It’s not just new mothers and those who are expecting soon who find themselves in a bind. The email to management also mentions the challenges faced by pregnant women who hadn’t yet formally requested a leave of absence and as a result, “will have an even longer road to securing new roles given the points they’re at in their pregnancies.”

At a new employer, those women would have to wait a year for the benefits from the Family and Medical Leave Act to kick in, “rendering it impossible for expectant and new mothers to leverage the FMLA they paid for to the detriment of their health and their baby’s wellbeing,” the group said. “Parental and medical leaves present an extraordinary burden on laid off Googlers’ ability to seek immediate new employment.”

The group’s letter pointed to companies like Amazon, which have said they would pay out the remainder of leave time in addition to severance packages.

Employees who tried to communicate with Google about the matter said they’d lost access to the internal system and could only fill out a form on a separate short-term portal. Some said they received responses a week after their inquiry, and each said they got what appeared to be an automated response, reiterating their employment end date or directing them to reapply for another position.

In an email to CNBC, the group of laid-off workers said Pichai was showing much greater concern for the company’s effort to keep apace in the battle for artificial intelligence supremacy than it was for taking care of longtime staffers who were in need of help.

“When Google CEO Sundar Pichai announced layoffs, he mentioned the company’s commitment to AI three times, but never once mentioned Google’s commitment to accessibility,” the group wrote. “This matters deeply because accessibility is part of the company’s actual mission. This clearly calls for a re-centering of priorities. It’s unsurprising that through a bungled demo just days after laying us off, Google showed they’re indeed not leading the way in AI. However, the good news is that an incredible opportunity remains to be an accessibility leader in the treatment of laid off workers.”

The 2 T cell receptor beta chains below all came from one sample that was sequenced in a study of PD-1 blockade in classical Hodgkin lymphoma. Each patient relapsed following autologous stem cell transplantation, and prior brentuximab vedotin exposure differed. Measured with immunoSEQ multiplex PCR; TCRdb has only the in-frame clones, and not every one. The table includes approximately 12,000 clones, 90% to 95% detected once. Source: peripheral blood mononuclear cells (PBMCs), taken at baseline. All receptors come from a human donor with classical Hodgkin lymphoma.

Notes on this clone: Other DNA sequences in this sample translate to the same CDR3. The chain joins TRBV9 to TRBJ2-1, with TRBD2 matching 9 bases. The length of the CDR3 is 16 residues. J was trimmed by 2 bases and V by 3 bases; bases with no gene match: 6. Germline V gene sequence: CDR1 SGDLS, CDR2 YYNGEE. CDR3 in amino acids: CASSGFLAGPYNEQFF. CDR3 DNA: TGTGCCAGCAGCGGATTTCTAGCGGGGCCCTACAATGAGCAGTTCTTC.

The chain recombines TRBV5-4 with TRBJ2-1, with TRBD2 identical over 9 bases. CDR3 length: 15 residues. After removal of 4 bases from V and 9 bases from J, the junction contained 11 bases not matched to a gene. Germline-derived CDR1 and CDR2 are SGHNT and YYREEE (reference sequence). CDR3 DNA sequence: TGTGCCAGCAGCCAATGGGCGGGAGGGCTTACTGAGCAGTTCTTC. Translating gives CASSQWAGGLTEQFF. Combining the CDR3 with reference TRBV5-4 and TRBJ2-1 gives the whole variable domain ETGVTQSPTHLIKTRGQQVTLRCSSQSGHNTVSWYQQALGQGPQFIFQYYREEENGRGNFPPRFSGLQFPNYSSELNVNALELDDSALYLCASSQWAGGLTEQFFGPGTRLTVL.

Quality time with baby

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Microsoft Bing now uses OpenAI’s DALL-E A.I. to turn text into images




Microsoft Bing now uses OpenAI's DALL-E A.I. to turn text into images

OpenAI displayed on screen with Microsoft Bing double photo exposure on mobile, seen in this photo illustration.

Nurphoto | Nurphoto | Getty Images

Microsoft on Tuesday added a new artificial intelligence-powered capability to its search slate: AI-generated visuals.

The new tool, powered by OpenAI’s DALL-E, will allow users to generate images using their own words, such as asking for a picture of “an astronaut walking through a galaxy of sunflowers,” the company explained in a press release.

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The feature, called “Bing Image Creator,” will be available to Bing and Microsoft Edge users in preview. It will first roll out in the search engine’s “Creative Mode.” Eventually, it’ll become fully integrated into the Bing chat experience, the company added.

On Microsoft Edge, the image generator will become available in the browser’s search bar.

Microsoft has bolstered its AI-assisted search functions in recent months, first announcing AI-powered updates to Bing and Edge in early February.

Last week, the tech giant also announced it would add its generative AI technology to some of its most popular business apps, including Word, PowerPoint and Excel.

Excitement around the promise of generative AI has been driven in large part by the runaway success of ChatGPT, which was released by Microsoft-backed OpenAI in November.

As Microsoft’s new capabilities became available to users, some beta testers identified issues, including threats, unhelpful advice and other glitches.

Microsoft says it’s taken steps to curb the misuse of Bing Image Creator by working with OpenAI to develop safety measures for the public.

These safety measures include controls “that aim to limit the generation of harmful or unsafe images,” plus a modified Bing icon that will be added to the bottom left corner of images, with the goal of clarifying the images were created using AI, Microsoft said.

Microsoft’s tiered approach to Bing Image Creator’s rollout is also inspired by the iterative approach the company attempted with past releases.

“People used it in some ways we expected and others we didn’t,” Microsoft said of Bing’s new capabilities. “In this spirit of learning and continuing to build new capabilities responsibly, we’re rolling out Bing Image Creator in a phased approach by flighting with a set of preview users before expanding more broadly.”

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Google CEO tells employees that 80,000 of them helped test Bard A.I., warns ‘things will go wrong’




Google CEO tells employees that 80,000 of them helped test Bard A.I., warns 'things will go wrong'

Alphabet CEO Sundar Pichai gestures during a session at the World Economic Forum (WEF) annual meeting in Davos, on January 22, 2020.

Fabrice COFFRINI | AFP | Getty Images

Google and Alphabet CEO Sundar Pichai told employees that the success of its newly launched Bard A.I. program now hinges on public testing.

“As more people start to use Bard and test its capabilities, they’ll surprise us. Things will go wrong,” Pichai wrote in an internal email to employees Tuesday viewed by CNBC. “But the user feedback is critical to improving the product and the underlying technology.”